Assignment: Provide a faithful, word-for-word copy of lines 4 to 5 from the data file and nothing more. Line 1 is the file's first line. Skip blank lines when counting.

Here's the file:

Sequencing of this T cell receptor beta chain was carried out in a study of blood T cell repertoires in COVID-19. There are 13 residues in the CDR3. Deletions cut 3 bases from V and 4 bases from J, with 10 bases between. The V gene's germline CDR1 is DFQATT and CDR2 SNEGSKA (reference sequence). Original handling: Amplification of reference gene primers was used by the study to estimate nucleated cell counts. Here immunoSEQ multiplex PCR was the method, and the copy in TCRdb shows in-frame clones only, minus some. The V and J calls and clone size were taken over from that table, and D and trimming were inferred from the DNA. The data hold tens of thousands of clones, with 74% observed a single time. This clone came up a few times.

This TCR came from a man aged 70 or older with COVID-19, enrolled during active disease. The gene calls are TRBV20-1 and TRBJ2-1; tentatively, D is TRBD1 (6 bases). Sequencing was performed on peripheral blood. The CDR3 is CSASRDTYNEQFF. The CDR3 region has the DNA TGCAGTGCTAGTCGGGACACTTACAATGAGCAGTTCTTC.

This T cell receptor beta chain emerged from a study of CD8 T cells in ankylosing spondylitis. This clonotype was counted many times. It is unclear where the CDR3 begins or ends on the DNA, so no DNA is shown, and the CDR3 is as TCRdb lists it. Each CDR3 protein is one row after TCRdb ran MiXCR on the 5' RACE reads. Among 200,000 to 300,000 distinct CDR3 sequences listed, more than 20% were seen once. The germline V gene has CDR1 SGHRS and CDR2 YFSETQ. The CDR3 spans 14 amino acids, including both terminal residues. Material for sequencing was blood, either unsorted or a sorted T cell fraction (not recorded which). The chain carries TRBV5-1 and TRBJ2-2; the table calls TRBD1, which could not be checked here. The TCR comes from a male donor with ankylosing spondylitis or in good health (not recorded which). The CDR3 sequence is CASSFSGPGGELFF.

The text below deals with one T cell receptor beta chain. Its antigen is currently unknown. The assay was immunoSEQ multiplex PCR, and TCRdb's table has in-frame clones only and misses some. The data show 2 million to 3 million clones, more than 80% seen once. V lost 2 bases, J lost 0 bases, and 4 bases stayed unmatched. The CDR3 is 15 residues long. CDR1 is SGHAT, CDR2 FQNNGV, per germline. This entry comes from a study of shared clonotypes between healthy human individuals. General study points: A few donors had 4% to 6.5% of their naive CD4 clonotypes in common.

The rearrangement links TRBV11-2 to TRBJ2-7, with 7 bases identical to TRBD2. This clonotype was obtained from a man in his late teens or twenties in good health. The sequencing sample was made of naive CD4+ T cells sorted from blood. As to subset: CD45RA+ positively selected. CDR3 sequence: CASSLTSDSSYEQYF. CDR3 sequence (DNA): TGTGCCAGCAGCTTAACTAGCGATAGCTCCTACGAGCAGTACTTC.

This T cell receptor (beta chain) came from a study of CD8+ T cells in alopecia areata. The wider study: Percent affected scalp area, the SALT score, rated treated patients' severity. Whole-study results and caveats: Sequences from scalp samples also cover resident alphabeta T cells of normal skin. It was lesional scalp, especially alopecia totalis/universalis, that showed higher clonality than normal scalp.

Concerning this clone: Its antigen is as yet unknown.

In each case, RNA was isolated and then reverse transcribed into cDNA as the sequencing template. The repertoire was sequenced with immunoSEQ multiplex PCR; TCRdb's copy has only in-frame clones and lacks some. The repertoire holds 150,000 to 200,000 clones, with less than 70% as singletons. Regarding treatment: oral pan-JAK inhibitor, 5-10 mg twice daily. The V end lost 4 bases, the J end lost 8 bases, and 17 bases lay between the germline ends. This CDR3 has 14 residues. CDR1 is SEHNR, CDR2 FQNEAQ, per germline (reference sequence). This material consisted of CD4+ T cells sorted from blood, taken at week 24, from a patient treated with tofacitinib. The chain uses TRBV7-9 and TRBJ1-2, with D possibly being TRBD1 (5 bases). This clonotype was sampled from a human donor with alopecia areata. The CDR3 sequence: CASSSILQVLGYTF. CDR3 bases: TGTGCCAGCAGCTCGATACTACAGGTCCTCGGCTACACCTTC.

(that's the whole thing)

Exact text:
The text below deals with one T cell receptor beta chain. Its antigen is currently unknown. The assay was immunoSEQ multiplex PCR, and TCRdb's table has in-frame clones only and misses some. The data show 2 million to 3 million clones, more than 80% seen once. V lost 2 bases, J lost 0 bases, and 4 bases stayed unmatched. The CDR3 is 15 residues long. CDR1 is SGHAT, CDR2 FQNNGV, per germline. This entry comes from a study of shared clonotypes between healthy human individuals. General study points: A few donors had 4% to 6.5% of their naive CD4 clonotypes in common.

The rearrangement links TRBV11-2 to TRBJ2-7, with 7 bases identical to TRBD2. This clonotype was obtained from a man in his late teens or twenties in good health. The sequencing sample was made of naive CD4+ T cells sorted from blood. As to subset: CD45RA+ positively selected. CDR3 sequence: CASSLTSDSSYEQYF. CDR3 sequence (DNA): TGTGCCAGCAGCTTAACTAGCGATAGCTCCTACGAGCAGTACTTC.